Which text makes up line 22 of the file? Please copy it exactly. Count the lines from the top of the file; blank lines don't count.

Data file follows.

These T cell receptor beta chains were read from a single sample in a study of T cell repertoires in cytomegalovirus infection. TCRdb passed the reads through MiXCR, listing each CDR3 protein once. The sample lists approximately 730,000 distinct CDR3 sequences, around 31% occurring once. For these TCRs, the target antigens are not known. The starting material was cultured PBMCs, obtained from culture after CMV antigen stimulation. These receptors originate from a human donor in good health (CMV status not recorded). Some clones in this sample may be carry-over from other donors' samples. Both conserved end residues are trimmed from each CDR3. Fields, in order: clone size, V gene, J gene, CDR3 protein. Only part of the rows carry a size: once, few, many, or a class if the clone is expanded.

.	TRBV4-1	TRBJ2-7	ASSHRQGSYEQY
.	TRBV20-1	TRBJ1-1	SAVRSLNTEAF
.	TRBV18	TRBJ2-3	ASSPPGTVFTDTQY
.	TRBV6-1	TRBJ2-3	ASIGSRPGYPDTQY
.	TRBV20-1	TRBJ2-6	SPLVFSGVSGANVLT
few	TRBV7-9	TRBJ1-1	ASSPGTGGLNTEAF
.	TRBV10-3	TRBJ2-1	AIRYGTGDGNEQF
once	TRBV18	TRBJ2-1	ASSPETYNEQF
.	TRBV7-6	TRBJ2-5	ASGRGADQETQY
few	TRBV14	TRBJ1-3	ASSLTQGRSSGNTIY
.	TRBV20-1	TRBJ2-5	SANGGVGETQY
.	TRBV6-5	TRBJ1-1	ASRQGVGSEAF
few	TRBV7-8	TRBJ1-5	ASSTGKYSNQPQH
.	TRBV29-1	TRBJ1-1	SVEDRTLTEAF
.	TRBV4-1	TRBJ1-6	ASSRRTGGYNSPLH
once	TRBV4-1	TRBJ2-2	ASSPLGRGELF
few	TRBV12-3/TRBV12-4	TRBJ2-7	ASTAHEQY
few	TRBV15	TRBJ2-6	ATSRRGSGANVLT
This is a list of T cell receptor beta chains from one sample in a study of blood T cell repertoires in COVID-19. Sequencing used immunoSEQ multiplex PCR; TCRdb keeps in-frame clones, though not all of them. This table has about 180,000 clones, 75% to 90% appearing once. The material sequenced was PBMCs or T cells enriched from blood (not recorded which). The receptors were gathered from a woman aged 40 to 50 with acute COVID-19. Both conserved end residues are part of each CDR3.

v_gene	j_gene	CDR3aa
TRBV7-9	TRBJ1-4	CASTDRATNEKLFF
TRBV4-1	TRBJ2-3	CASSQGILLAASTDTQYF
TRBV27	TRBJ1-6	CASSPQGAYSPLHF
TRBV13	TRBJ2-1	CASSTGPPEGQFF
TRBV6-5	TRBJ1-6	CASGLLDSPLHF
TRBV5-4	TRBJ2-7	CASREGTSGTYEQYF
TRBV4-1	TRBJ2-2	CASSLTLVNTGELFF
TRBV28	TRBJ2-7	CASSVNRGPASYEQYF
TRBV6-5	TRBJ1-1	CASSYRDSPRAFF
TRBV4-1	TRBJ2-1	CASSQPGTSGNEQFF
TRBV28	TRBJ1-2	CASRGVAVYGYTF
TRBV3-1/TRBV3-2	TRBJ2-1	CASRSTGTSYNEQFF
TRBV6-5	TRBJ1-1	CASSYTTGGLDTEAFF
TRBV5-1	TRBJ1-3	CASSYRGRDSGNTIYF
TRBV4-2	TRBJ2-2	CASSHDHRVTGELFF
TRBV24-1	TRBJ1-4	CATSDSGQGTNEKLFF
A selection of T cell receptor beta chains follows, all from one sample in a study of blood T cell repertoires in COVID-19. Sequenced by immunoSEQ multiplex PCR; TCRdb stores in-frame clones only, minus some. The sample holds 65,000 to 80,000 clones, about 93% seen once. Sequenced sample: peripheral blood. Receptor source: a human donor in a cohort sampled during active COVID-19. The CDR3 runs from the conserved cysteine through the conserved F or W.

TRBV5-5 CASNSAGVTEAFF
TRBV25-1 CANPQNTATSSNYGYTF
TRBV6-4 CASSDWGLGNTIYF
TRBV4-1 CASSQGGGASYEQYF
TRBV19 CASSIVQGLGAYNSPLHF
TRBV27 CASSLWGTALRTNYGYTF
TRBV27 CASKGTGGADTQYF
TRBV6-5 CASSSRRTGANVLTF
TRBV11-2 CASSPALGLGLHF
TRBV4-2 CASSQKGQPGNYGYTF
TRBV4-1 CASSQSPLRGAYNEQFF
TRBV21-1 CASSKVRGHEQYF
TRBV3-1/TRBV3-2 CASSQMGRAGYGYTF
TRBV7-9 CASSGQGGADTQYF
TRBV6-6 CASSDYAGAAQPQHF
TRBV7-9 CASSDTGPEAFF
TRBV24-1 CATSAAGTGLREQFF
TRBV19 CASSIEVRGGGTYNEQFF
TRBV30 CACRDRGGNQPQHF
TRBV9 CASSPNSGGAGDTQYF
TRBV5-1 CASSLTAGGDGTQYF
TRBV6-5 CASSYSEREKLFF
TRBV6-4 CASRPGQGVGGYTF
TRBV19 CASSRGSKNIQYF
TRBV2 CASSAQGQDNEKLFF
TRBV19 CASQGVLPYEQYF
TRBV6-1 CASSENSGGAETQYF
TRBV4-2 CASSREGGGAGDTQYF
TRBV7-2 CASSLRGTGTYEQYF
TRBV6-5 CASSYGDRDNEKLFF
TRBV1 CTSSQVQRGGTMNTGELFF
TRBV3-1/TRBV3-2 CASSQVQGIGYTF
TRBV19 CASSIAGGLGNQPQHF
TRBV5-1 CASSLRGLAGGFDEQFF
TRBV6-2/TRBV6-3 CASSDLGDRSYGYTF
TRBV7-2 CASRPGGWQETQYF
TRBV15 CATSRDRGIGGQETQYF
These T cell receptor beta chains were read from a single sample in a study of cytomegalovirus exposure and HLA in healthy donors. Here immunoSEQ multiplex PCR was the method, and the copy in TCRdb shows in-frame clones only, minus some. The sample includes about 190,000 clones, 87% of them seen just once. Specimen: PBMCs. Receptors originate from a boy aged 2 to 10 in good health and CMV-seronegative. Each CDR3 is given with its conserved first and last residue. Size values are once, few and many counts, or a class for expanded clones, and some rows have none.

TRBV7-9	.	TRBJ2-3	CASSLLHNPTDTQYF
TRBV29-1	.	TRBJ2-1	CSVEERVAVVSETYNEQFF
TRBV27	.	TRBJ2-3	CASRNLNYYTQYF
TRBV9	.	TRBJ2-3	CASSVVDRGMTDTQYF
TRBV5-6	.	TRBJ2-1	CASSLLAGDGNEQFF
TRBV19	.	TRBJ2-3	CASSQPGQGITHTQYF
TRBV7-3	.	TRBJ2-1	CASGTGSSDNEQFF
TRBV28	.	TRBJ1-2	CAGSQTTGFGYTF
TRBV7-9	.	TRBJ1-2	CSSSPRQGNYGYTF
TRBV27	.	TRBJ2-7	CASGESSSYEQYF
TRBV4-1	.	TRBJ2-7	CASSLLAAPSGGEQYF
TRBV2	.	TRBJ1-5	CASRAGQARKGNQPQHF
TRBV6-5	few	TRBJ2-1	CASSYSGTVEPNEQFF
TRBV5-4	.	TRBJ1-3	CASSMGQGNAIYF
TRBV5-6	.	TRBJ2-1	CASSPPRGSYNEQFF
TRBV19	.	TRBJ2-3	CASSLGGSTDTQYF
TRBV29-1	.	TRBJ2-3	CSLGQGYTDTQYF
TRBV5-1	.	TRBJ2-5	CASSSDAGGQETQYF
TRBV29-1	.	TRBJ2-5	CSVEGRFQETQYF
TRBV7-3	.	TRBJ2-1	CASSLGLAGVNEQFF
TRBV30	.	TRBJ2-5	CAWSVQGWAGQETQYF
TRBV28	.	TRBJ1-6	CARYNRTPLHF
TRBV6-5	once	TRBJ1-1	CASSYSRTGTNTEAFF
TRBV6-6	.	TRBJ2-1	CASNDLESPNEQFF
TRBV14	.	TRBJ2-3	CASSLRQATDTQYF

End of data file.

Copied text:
TRBV7-9	TRBJ1-4	CASTDRATNEKLFF